Des Moines versus Goliath: drinking water supplier tired of paying for algae mess it didn't make
It was a matter of time, really. There is only so long we can continue our collective head-in-the-sand response to the nation's nutrient pollution crisis before those shelling out money to deal with the problem start asking the responsible parties to foot the bill. Our nation's plague of nutrient-fueled green slime is not just an assault on our senses, but an assault on our collective pocketbooks. Nutrient pollution has been estimated to cost the country $4.3 billion annually, a cost paid by the fishing industry, the tourism industry - and the water supply entities forced to pay for expensive solutions to keep the potable water flowing. Des Moines Water Works recounts in its notice letter spending $4.1 million to build a nitrate removal facility, which costs $7,000 a day to operate. And let's not forget Toledo, which lost its water supply entirely for 3 days last summer when the mats of green algae choking western Lake Erie collided with its drinking water intake and spiked the levels of algal toxins to dangerous levels. Toledo has doubled its water treatment budget in recent years, to $4 million annually, in response to the problem.
So we can cheer on the scrappy Water Works for taking on the
goliath agricultural industry. But we should also remember that litigation is a last resort, the tool you use when every other tool is broken. That, sadly, is the state we're in with nutrient pollution, but it doesn't have to be that way. EPA has the tools at its disposal to tackle the problem in a sensible, comprehensive manner. Yet it refuses to use them, shrinking before the power of the agricultural industry that Des Moines is bravely standing up to. As we have said numerous times in this space, EPA could develop federal numeric water quality standards for nutrients where states have not (and most of them have not), which would enable strict point source limits and create the firm benchmarks necessary to address agricultural pollution. Yet we have had to force the Agency in litigation to even respond to our question whether that step is necessary.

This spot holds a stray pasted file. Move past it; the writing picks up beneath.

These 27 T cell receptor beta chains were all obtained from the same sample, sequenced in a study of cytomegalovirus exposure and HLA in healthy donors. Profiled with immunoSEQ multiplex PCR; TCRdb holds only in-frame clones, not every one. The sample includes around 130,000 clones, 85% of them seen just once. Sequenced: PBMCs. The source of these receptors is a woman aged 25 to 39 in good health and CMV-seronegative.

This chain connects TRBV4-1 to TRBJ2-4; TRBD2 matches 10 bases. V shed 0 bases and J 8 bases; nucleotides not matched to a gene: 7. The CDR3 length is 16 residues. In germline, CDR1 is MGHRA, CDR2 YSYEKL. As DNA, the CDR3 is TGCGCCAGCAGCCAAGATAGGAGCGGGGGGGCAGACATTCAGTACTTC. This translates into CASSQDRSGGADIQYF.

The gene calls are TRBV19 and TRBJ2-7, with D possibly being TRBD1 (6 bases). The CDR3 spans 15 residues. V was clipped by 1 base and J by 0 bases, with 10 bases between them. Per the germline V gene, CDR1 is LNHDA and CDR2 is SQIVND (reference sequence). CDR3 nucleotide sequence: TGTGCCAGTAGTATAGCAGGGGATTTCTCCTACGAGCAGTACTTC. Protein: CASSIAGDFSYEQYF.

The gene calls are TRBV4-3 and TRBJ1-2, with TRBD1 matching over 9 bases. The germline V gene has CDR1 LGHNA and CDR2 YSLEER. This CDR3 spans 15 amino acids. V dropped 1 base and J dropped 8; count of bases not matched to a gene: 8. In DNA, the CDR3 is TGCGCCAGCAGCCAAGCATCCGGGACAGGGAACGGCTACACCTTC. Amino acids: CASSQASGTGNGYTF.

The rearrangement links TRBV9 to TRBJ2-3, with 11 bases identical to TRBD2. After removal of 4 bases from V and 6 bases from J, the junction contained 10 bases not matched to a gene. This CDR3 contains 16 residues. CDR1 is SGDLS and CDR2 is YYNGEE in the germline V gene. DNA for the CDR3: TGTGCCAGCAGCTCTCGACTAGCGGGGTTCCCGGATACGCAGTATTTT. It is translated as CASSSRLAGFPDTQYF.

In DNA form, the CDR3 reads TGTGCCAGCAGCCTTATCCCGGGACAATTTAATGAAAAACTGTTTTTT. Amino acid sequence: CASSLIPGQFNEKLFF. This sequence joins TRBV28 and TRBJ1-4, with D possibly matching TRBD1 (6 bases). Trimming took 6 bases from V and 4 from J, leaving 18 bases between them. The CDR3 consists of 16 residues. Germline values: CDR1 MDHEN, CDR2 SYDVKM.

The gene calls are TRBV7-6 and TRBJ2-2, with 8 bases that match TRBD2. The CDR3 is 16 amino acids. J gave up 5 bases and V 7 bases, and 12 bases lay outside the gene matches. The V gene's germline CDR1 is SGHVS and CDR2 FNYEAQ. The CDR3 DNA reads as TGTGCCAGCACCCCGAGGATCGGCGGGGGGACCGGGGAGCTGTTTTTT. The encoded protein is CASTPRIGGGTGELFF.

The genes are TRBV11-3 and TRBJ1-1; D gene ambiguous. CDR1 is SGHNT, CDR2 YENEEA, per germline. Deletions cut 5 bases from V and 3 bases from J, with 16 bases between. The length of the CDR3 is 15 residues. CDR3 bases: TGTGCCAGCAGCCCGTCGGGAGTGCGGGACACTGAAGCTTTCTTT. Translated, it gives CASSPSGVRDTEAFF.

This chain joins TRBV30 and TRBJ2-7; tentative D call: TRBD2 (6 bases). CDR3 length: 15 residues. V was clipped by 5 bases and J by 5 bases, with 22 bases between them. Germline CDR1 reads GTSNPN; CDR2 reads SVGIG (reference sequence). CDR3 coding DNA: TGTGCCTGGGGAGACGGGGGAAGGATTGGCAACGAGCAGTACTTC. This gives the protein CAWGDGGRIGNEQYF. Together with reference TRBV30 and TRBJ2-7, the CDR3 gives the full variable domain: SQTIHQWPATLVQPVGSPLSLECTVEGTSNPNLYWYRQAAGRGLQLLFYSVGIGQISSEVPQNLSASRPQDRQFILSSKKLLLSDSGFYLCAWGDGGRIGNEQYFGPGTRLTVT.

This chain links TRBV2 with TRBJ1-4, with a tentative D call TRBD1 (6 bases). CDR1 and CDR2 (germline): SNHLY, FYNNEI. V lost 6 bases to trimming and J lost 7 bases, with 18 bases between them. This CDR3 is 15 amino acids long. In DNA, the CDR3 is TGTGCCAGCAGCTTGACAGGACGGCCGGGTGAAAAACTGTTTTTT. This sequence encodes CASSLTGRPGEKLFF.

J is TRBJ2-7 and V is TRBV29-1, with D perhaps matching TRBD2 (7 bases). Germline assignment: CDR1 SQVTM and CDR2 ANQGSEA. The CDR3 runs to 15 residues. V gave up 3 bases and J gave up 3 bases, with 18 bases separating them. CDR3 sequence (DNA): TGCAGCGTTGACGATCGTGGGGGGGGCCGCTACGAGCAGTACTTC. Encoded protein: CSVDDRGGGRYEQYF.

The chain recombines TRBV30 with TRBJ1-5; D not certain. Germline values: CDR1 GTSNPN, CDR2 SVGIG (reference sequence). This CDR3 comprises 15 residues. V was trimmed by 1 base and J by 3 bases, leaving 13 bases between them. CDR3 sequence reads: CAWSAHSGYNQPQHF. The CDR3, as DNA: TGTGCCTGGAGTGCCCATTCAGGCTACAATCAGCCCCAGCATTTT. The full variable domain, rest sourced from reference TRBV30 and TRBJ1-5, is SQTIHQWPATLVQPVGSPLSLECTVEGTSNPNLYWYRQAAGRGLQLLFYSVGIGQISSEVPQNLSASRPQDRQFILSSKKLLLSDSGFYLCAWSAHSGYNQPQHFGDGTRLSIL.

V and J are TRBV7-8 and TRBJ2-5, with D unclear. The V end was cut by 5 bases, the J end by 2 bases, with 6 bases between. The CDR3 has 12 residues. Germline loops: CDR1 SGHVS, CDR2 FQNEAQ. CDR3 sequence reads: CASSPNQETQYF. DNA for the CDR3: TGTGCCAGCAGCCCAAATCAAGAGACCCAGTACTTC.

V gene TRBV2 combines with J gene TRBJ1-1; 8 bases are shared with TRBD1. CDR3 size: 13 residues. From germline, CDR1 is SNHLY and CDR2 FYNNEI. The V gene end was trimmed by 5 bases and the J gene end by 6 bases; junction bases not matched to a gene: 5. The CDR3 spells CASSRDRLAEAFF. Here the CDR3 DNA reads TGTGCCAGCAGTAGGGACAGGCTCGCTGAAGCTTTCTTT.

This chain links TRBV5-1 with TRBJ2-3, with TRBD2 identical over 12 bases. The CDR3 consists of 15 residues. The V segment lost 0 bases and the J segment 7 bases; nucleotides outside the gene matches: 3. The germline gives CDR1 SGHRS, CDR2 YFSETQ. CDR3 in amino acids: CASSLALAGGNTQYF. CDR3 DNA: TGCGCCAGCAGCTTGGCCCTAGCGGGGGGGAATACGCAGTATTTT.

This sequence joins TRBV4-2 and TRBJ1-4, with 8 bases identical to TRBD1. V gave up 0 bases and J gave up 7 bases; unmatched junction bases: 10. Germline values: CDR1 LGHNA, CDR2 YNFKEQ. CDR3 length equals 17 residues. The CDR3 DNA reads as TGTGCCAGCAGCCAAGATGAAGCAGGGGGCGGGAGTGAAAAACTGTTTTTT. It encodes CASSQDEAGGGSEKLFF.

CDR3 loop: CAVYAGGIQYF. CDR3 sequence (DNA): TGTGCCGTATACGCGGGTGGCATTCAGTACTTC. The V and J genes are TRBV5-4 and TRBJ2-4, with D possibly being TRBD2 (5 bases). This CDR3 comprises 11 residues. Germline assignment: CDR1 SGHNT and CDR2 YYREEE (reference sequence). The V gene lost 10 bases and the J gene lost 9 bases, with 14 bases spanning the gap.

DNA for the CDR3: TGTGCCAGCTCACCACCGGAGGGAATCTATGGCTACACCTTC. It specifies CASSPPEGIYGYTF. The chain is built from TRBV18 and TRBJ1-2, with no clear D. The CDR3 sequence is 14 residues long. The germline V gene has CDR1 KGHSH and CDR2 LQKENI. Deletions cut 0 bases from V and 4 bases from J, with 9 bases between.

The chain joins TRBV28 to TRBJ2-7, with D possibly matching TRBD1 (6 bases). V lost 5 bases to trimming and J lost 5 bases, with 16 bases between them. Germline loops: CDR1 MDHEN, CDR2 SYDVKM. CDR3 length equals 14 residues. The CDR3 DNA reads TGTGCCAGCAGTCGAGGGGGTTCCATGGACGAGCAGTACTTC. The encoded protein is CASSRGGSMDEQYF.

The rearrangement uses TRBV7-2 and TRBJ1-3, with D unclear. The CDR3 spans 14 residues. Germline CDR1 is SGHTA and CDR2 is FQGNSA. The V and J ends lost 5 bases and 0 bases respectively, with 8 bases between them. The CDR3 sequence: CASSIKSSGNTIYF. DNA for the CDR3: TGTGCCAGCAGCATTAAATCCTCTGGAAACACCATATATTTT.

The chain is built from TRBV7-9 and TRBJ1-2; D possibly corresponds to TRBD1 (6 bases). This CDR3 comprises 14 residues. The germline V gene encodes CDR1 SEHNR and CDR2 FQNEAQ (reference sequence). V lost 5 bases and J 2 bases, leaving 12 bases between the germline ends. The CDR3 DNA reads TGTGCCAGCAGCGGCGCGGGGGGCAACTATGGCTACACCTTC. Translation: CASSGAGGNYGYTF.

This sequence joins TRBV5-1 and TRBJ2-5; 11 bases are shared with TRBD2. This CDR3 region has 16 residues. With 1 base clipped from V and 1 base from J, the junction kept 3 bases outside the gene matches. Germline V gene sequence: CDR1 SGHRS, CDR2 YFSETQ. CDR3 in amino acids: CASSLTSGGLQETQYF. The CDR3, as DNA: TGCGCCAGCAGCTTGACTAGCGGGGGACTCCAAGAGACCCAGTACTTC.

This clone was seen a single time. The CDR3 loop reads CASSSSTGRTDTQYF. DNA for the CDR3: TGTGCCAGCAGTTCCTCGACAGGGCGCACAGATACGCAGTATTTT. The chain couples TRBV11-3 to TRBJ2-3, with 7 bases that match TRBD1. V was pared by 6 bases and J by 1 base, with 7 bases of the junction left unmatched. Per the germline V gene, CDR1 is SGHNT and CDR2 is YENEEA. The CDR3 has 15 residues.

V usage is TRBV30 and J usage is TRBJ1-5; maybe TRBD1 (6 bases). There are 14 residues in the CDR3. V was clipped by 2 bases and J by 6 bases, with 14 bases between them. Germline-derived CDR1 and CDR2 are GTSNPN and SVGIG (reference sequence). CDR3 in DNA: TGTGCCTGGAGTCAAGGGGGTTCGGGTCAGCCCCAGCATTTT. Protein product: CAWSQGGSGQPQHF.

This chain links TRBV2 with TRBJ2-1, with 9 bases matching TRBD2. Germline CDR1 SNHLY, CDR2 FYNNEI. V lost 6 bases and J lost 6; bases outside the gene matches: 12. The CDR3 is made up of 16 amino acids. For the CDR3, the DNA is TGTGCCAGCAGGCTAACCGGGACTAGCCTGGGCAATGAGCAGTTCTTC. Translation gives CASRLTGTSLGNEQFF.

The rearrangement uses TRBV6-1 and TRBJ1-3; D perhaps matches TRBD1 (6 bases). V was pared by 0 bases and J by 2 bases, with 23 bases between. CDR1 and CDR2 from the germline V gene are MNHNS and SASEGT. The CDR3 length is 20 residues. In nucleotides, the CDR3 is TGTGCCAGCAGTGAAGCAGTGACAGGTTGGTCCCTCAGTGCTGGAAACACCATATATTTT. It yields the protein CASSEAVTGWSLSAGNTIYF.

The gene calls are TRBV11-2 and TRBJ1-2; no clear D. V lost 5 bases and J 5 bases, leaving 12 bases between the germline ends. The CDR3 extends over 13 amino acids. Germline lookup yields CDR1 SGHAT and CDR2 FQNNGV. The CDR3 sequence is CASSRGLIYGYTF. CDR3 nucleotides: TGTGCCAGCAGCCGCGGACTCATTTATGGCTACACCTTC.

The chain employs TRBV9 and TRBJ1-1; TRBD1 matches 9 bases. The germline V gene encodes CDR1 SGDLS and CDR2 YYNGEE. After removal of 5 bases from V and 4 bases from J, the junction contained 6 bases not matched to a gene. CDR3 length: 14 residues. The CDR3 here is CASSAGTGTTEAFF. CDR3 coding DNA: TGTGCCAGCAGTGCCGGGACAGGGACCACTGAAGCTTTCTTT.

But as Des Moines' lawsuit reminds us, ignoring costs does not make them go away. The nutrient crisis is huge and pervasive and getting more so, as climate change warms our waters and increases the frequency and severity of harmful algal blooms. Someone is going to have to pay the bill for this. And we can't blame Des Moines for wanting that someone to be an industry that has been running up the tab.
Photos: sustainablewater.org, US EPA